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Question Keith (Yeah, that Keith) #1: Hidden Hit Points?

Written by Keith Baker - Published on April 8, 2011

We are the knights who say 'knee.'

We’re proud to present the 1st in a series of monthly articles by Keith Baker.  Best known for creating the Eberron Campaign Setting for Dungeons & Dragons and the card game Gloom he’s also worked on at least five games that you’ve never heard of.  Yet.

Question: My DM has decided to implement a house rule, where we don’t know how many hit points our pc’s have at any given time. Instead, he will track them, and describe to us how badly we’re hurt, and how badly we get hit, without using numbers. He believes it will “increase the drama and tension,” which it will. He says he’s doing this because “knowing that the bad guys are hitting you for 15 damage on average, and knowing that, at 38 HP, you can take another hit before you need to heal is meta-gaming,” and he’s on a huge quest to destroy any meta-gaming.

Granted, any meta that goes on is our fault as players, but I cannot accept his argument. Knowing how many HP you have, and how much damage you’re taking, isn’t meta-gaming. It’s a vital part of the tactical aspect of the game.


Just so you know, we’re playing 4e, half of us have played for years together, and the other half are rpg newbies.

-Shawn Klaus from Tacoma, WA

Keith Says…

Hi Shawn.  I can see the argument for adding a little mystery to combat by removing precise hit point values. If I went down this path in my game, I might use a system where I told you your status on the following chart:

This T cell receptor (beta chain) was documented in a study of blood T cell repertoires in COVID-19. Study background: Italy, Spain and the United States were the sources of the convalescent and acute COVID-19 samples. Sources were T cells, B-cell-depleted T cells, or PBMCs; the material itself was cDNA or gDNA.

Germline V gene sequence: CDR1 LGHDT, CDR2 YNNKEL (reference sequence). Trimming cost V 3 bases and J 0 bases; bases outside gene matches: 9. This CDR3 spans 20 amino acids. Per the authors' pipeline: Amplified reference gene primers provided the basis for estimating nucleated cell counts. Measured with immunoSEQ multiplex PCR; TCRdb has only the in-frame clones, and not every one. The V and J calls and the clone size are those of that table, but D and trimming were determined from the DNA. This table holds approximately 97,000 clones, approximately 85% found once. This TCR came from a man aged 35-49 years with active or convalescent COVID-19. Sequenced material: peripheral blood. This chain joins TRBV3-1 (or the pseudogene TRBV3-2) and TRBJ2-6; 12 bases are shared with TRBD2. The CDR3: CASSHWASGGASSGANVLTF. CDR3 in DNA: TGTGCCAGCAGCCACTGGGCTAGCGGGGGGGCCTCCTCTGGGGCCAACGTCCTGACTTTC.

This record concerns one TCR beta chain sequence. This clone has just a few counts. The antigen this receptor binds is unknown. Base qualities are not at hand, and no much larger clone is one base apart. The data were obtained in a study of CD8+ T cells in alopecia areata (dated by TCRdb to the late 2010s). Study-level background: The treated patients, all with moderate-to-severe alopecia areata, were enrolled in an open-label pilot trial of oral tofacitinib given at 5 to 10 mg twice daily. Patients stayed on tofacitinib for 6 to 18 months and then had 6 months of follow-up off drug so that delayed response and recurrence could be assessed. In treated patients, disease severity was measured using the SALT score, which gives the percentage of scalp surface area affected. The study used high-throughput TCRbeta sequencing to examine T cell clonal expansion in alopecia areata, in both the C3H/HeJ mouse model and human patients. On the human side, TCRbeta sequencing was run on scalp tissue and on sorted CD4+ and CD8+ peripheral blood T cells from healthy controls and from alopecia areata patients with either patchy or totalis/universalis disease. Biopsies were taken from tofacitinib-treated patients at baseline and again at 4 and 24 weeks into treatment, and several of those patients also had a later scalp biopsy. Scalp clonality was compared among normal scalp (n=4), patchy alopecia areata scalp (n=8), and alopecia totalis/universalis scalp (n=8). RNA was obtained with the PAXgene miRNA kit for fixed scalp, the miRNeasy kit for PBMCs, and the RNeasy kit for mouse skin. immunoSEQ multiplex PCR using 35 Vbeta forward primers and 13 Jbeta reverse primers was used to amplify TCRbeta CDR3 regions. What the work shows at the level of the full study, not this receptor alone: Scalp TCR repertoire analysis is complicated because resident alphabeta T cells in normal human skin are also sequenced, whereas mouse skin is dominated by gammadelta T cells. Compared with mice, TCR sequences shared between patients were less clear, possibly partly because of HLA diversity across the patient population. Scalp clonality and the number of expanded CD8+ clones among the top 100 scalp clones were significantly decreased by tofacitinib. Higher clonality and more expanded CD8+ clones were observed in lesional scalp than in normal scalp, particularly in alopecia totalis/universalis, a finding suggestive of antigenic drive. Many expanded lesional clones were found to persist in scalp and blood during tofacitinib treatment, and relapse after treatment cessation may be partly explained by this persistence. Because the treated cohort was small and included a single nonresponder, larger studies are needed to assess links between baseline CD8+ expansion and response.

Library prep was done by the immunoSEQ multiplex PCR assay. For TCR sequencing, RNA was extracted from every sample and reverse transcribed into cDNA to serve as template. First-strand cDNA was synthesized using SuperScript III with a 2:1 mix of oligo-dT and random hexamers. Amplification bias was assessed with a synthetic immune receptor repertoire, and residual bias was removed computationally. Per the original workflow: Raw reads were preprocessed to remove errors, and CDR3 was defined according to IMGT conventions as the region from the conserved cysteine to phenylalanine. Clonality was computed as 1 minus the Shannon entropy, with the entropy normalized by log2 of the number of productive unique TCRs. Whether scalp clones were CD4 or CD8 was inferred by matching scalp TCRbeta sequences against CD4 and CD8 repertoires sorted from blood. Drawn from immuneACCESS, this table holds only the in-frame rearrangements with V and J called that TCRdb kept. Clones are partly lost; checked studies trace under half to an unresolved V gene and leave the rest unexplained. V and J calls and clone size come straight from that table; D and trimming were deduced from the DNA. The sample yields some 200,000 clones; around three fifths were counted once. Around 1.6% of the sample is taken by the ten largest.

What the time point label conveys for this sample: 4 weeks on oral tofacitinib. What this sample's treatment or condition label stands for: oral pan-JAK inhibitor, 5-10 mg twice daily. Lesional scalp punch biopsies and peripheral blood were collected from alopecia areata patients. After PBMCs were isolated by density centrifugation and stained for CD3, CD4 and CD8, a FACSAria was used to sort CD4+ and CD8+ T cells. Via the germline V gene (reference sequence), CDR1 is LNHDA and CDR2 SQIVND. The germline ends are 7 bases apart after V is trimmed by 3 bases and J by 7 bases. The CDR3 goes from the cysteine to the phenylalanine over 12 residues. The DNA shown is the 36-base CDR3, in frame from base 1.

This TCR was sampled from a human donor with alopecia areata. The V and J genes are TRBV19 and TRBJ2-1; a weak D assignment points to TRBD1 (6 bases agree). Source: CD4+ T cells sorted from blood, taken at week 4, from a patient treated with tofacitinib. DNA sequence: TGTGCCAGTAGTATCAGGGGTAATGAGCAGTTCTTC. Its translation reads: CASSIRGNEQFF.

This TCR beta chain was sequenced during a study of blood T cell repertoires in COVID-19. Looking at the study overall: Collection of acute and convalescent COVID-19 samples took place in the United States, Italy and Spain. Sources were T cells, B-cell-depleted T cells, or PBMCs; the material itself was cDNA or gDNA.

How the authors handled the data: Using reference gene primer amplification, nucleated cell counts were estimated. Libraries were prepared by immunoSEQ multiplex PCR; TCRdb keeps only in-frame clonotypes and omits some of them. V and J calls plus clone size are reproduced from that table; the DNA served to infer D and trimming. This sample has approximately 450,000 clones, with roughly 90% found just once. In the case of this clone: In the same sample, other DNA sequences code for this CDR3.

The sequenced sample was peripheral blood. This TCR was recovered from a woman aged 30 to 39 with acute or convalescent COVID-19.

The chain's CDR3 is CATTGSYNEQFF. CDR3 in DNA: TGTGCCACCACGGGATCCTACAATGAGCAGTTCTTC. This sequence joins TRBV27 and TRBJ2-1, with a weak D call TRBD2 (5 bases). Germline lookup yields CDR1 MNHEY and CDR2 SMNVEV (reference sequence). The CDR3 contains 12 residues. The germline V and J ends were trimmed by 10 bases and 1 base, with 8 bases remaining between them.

Unhurt 100%

Bruised 99% – 76%

Battered 75% – 51%

Bloodied 50% – 26%

Beaten 25% – 6%

Critical 5% – 1%

This provides a range, but still lets you know roughly how hurt you are. If you’re Beaten, you might be at 25%… but you still know that you can use a power that lets you spend two healing surges without wasting effort.

Of course… that last sentence is, itself, may be the metagaming your DM is trying to avoid. You quoted him as saying “knowing that, at 38 HP, you can take another hit before you need to heal is meta-gaming.” So it sounds like he doesn’t want you to know you can use two healing surges without wasted effort.

D&D is designed to be a precise tactical game. From the very beginning, the cleric had to decide whether to use Cure Light Wounds, Cure Serious Wound, or Heal – choosing which limited resources to expend based on his knowledge of the condition of his allies. If you take that information away, you add mystery, but you also add a level of frustration as players feel they don’t have the ability to make sensible choices. You also run the risk that they will be unable to face the challenges the system assigns to them based on level – because the system assumes that they are operating with full tactical knowledge.